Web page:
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 Turkey needs reform of juvenile laws under which hundreds of Kurdish children have been jailed: EU

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Turkey needs reform of juvenile laws under which hundreds of Kurdish children have been jailed: EU  8.7.2010  

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July 8, 2010

STRASBOURG, — A top European human rights envoy urged Turkey on Thursday to radically reform its juvenile justice system, under which hundreds of Kurdish children have been jailed in violation of international human rights laws.

"Too many children are detained in Turkey. This situation is at variance with international and European standards," Thomas Hammarberg, Council of Europe Commissioner for Human Rights, said in a letter sent to Turkey's Justice Ministry.

"Detention of children should be an exceptional measure and a means of last resort," added the letter, which was emailed to Reuters by the Council.

Hundreds of Kurdish children -- some as young as 11, according to activists -- have been prosecuted by Turkish authorities fighting Kurdish rebels in the country's southeast.                   

Thomas Hammarberg, Council of Europe Commissioner for Human Rights
Activists say children are being sent to adult prisons after receiving long sentences in anti-terrorist courts, sometimes for offences such as throwing stones at security forces or participating in a protest considered to be supporting the Turkish Kurdistan Workers Party (PKK) guerrilla group.

"The very heavy sentences imposed under the law on combating terrorism on children for acts deemed minor offences in other jurisdictions raise serious questions of proportionality between the sentences and their aim," the letter said.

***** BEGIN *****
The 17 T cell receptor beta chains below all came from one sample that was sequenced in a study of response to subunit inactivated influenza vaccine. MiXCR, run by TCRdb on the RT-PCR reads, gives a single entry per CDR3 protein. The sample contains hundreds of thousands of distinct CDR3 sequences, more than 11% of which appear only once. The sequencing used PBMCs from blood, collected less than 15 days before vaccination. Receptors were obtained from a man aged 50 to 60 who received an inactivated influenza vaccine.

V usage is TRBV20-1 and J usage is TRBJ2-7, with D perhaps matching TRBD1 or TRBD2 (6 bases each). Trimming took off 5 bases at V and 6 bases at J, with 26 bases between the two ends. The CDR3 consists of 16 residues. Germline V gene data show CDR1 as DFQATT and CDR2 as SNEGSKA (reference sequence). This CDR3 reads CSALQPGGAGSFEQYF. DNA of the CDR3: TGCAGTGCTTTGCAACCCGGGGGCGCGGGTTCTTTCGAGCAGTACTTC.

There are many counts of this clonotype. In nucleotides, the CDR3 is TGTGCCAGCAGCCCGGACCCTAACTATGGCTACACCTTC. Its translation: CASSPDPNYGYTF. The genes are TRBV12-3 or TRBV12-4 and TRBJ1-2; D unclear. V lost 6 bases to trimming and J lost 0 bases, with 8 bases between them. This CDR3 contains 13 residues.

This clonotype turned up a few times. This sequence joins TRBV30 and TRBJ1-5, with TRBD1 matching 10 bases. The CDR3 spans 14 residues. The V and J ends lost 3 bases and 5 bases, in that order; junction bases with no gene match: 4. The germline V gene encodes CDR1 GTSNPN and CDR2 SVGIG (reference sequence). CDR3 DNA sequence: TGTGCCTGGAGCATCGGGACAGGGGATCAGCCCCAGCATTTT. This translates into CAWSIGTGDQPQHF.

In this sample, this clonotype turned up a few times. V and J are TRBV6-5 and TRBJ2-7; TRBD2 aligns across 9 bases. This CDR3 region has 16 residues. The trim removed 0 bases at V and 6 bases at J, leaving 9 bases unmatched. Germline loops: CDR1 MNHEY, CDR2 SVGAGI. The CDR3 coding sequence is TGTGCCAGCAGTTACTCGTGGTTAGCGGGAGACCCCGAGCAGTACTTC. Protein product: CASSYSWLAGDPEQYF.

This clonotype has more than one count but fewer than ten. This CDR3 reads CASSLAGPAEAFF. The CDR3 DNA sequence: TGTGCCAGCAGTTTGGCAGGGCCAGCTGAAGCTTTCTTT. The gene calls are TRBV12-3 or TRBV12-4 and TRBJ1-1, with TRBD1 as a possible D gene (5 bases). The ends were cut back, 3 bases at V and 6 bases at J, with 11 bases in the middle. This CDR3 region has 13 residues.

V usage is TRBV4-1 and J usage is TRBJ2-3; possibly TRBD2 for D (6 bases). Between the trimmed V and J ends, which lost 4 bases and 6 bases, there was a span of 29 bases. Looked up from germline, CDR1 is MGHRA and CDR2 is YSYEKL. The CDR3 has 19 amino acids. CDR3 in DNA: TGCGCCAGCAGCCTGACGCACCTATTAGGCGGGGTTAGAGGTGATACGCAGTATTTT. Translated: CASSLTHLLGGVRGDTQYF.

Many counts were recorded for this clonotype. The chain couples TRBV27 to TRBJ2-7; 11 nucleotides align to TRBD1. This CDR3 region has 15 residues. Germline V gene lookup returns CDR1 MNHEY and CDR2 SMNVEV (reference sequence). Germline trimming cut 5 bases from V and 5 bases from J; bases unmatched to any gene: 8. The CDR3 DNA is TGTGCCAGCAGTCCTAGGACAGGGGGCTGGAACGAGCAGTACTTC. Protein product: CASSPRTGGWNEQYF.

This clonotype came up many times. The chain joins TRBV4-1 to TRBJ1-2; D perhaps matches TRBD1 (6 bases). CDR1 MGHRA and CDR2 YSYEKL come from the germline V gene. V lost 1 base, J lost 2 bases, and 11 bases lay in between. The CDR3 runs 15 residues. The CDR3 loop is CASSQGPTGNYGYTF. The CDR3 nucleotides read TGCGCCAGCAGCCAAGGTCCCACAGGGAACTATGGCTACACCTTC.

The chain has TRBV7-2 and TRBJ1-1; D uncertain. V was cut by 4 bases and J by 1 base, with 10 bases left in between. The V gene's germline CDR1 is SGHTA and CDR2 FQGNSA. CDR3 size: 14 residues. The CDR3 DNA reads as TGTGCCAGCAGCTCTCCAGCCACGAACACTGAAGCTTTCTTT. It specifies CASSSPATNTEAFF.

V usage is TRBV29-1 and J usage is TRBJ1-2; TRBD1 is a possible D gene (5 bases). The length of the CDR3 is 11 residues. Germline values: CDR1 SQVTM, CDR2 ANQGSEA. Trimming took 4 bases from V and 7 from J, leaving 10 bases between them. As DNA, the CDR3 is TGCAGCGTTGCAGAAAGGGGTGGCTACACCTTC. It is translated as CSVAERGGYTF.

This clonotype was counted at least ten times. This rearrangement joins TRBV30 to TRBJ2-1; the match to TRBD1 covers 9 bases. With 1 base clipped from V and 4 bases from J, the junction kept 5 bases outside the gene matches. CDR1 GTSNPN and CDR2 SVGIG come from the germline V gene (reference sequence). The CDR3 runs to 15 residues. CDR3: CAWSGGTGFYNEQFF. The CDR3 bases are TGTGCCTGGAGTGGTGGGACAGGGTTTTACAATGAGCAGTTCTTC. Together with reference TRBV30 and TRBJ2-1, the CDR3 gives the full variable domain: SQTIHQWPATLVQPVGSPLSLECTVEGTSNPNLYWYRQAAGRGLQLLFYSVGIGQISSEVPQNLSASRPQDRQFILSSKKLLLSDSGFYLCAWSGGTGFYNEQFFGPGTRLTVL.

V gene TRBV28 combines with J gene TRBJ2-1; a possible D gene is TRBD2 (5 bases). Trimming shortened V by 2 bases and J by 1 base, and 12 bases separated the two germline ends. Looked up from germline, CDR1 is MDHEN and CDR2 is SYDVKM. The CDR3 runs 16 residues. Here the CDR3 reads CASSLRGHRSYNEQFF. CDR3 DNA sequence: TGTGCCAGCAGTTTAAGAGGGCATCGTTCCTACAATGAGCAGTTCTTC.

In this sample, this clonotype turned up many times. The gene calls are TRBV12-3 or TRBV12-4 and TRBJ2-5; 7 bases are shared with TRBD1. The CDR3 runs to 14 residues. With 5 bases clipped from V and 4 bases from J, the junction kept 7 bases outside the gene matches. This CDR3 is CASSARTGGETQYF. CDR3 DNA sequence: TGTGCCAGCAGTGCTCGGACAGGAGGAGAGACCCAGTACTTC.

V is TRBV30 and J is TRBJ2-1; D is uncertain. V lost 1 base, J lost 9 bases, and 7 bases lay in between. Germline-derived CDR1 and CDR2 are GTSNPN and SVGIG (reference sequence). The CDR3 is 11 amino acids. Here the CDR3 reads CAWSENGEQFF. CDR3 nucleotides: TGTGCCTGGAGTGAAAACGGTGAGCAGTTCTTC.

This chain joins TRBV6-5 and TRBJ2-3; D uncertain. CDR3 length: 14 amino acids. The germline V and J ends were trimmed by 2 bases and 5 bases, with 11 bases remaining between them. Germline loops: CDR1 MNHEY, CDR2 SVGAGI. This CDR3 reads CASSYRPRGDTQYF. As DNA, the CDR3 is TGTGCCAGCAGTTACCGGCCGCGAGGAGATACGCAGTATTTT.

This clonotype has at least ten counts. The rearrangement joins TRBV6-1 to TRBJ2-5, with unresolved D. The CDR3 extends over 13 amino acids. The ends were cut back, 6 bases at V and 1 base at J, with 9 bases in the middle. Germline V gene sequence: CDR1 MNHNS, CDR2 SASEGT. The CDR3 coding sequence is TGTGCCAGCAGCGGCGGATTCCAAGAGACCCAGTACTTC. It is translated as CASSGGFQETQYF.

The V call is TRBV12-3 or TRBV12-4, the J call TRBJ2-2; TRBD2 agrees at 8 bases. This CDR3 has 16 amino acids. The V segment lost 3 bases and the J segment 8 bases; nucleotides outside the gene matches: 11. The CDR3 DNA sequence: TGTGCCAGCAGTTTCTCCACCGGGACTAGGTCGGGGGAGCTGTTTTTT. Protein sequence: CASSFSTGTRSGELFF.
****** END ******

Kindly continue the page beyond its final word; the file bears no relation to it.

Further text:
Prime Minister Tayyip Erdogan's government, which has passed laws to expand the rights of Kurds in the hope of ending a decades-long conflict with Kurdish separatist rebels,
www.ekurd.nethas said it is working to change such punishments.

A bill to reduce penalties for children accused of terrorism-related offences and stipulating that minors be put on trial in juvenile courts is being debated in parliament.

"I hope that the proposal to reform the anti-terrorist laws and their future application to children will help establish a more child-friendly justice focused on education and alternatives to detention," the letter added.

Hammarberg, the envoy of the 47-member Council of Europe, visited Turkey in May and met with 18 minors aged 15-18, including two girls, who were being held in detention in a prison in the city of Diyarbakir for six-to-nine months.

In a separate letter to the Interior Ministry, Hammarberg said he was also concerned about the long-term pre-trial detention of elected local representatives in the southeast.

Kurdish activists say hundreds of Kurdish politicians, including mayors, have been detained by Turkish security forces for suspected links to the PKK.

Since 1984 the PKK [Partiya Karkeren Kurdistan] took up arms for self-rule in the mainly Kurdish southeast of Turkey [Turkey-Kurdistan] which has claimed around 45,000 lives of Turkish soldiers and Kurdish PKK guerrillas.

The PKK demanded Turkey's recognition of the Kurds' identity in its constitution and of their language as a native language along with Turkish in the country's Kurdish areas, the party also demanded an end to ethnic discrimination in Turkish laws and constitution against Kurds, ranting them full political freedoms.

A large Turkey's Kurdish community estimate to 25 million openly sympathise with the Kurdish PKK rebels.

Turkey refuses to recognize its Kurdish population as a distinct minority. It has allowed some cultural rights such as limited broadcasts in the Kurdish language and private Kurdish language courses with the prodding of the European Union, but Kurdish politicians say the measures fall short of their expectations.

The PKK is considered a 'terrorist' organization by Ankara, U.S., the PKK continues to be on the blacklist list in EU despite court ruling which overturned a decision to place the Kurdish rebel group PKK and its political wing on the European Union's terror list.

http://www.coe.int/t/commissioner/News/2010/100708Turkey_en.asp
PDF: Letter from the Council of Europe Commissioner for Human Rights to Mr Sadullah Ergin, Minister of Justice of the Republic of Turkey (8 June 2010)
 
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